Germain Henri Hess

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Germain Henri Hess
Hess Germain Henri.jpg
Germain Henri Hess
Born 7 August 1802
Geneva, Canton of Léman, Helvetic Republic
Died 13 December 1850 (1850-12-14) (aged 48)
St. Petersburg, Russia
Nationality Russian
Fields Chemistry
Known for Hess's law, Thermochemistry

Germain Henri Hess (Russian: Герман Иванович Гесс German Ivanovich Gess; 7 August 1802 – 30 November 1850) was a Swiss-born Russian chemist and doctor who formulated Hess's law, an early principle of thermochemistry.

Early days[edit]

Hess was born in Geneva, Switzerland. His father was an artist and in 1805 moved the family to Russia to find work. In 1817, Hess moved to Tartu, Estonia, to attend high-school. In 1822, Hess studied medicine at the University of Tartu. He qualified as a physician in 1825.

Hess turned to chemistry after a meeting with Jöns Jakob Berzelius, the Swedish chemist, and went to Stockholm University to study under him. On his return to Russia, Hess joined an expedition to study the geology of the Urals before setting up a medical practice in Irkutsk.

Contributions to chemistry[edit]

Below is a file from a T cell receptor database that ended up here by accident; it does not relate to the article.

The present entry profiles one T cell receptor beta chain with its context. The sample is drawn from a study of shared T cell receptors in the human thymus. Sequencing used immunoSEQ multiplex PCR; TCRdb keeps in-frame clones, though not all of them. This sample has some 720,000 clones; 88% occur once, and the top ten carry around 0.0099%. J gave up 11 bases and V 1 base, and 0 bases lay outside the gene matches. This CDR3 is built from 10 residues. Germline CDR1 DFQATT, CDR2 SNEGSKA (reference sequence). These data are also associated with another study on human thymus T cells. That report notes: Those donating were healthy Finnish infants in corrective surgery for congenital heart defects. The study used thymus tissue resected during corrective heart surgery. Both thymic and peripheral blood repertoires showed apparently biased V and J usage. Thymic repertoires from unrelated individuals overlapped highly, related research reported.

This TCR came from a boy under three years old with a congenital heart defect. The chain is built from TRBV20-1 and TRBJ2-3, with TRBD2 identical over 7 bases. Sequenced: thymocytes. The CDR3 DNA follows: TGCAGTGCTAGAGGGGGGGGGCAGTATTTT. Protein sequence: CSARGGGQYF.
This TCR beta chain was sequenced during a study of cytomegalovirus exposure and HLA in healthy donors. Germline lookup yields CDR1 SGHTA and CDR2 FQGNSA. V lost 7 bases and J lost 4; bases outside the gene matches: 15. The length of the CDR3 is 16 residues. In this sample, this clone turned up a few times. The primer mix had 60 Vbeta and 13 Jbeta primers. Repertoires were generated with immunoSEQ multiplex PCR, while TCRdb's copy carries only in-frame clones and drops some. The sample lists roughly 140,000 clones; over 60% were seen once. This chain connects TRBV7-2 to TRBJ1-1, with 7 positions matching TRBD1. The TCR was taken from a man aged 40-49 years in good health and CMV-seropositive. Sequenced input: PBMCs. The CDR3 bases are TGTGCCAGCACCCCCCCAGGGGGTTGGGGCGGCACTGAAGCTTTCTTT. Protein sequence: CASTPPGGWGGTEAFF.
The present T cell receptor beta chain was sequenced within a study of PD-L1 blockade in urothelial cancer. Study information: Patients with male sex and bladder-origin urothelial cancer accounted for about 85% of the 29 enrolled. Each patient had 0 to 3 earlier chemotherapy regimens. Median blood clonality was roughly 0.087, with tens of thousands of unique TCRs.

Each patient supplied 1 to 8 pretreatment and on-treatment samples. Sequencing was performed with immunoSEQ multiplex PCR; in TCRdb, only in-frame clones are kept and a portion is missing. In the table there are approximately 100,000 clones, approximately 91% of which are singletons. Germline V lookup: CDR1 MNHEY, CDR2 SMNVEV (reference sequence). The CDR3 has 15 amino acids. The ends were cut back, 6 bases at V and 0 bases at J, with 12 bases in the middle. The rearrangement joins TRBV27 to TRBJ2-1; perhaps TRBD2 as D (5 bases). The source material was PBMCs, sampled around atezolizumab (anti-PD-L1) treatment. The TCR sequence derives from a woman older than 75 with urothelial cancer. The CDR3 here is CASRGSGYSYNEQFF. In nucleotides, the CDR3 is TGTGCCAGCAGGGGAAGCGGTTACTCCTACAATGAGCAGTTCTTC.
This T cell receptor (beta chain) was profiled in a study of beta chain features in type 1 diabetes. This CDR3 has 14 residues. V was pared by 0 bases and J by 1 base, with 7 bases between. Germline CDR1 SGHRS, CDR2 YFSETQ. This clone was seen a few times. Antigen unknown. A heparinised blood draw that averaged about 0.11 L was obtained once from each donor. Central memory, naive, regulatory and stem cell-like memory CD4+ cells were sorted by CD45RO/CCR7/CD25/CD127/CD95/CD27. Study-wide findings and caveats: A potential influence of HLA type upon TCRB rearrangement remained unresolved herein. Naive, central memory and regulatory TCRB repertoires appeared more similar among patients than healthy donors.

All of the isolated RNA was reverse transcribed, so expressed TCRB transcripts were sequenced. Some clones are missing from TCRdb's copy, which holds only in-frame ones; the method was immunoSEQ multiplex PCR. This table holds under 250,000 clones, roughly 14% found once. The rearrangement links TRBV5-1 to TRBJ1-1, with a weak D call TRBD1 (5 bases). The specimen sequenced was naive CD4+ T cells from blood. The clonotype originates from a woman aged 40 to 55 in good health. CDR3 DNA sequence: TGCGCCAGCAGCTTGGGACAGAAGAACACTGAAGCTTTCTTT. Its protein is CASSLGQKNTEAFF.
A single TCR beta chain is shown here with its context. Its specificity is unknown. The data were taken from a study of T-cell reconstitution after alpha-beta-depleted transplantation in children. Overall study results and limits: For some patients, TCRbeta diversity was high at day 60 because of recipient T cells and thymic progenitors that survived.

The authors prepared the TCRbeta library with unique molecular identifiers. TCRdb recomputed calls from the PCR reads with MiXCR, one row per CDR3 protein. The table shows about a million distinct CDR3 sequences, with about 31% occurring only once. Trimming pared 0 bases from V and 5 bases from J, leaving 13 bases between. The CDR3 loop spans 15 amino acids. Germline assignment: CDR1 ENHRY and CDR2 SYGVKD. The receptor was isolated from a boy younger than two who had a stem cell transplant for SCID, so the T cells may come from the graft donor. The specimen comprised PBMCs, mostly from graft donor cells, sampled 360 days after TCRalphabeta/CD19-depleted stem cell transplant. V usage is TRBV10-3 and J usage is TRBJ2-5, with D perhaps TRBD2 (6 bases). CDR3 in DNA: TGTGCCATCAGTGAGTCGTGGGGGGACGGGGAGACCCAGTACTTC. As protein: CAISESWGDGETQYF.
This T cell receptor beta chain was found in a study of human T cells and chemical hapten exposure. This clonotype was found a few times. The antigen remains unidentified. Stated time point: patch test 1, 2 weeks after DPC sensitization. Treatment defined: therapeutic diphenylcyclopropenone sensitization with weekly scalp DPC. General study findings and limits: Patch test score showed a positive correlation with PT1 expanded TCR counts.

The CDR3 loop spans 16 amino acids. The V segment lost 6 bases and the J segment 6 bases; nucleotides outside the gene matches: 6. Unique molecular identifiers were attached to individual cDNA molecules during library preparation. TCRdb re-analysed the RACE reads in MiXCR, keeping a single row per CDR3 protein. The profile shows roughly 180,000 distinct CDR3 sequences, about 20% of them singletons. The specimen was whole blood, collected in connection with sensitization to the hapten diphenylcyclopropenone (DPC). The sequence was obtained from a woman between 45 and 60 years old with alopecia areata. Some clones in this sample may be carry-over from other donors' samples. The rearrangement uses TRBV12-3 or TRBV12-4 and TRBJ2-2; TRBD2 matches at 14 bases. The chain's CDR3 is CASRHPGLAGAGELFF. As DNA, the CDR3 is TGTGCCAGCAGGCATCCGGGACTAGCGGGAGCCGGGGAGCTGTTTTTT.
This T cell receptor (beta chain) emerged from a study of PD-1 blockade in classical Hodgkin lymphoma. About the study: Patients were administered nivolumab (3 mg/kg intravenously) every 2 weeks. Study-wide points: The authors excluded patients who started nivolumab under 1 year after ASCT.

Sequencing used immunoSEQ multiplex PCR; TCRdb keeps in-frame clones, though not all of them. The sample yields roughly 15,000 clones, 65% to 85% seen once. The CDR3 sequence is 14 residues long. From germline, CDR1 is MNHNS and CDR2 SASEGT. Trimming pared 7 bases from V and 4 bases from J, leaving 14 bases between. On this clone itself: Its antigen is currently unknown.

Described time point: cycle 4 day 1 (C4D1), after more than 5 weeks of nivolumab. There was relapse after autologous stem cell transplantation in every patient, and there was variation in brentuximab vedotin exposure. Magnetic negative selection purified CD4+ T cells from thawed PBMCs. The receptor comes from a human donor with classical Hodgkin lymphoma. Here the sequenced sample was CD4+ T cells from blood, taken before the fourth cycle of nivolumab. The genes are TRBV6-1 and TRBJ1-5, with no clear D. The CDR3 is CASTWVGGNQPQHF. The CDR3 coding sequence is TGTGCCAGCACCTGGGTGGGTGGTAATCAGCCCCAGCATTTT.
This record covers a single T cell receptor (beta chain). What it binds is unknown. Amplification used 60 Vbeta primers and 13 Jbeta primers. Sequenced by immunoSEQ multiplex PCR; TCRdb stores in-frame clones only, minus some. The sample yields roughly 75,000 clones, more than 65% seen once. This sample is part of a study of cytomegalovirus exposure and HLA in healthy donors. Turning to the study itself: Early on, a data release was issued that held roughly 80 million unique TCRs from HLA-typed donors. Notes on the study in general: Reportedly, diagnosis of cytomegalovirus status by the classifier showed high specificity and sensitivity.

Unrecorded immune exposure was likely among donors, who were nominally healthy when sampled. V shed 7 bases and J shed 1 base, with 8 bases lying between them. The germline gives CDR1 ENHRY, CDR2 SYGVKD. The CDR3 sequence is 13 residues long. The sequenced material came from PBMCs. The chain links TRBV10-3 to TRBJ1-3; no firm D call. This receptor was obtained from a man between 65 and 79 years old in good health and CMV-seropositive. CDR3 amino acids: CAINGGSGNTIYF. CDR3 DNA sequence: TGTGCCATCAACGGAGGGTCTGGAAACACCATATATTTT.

In 1830, Hess took up chemistry full-time, researching and teaching, and later became a professor at the Saint Petersburg Technological Institute. His most famous paper, outlining his law on thermochemistry, was published there in 1840. His principle, a progenitor for the first law of thermodynamics, came to be called Hess's law. It states that in a series of chemical reactions, the total energy gained or lost depends only on the initial and final states, regardless of the number or path of the steps. This is also known as the law of constant heat summation.

Further studies and final days[edit]

Hess's other work concerned the investigation of minerals, including analysis of silver telluride (Ag2Te), which was named Hessite in his honour. He also discovered that the oxidation of sugars yielded saccharic acid.

Hess was the author of a textbook on chemistry that was the standard Russian work for several decades. He died in St. Petersburg.

Further reading[edit]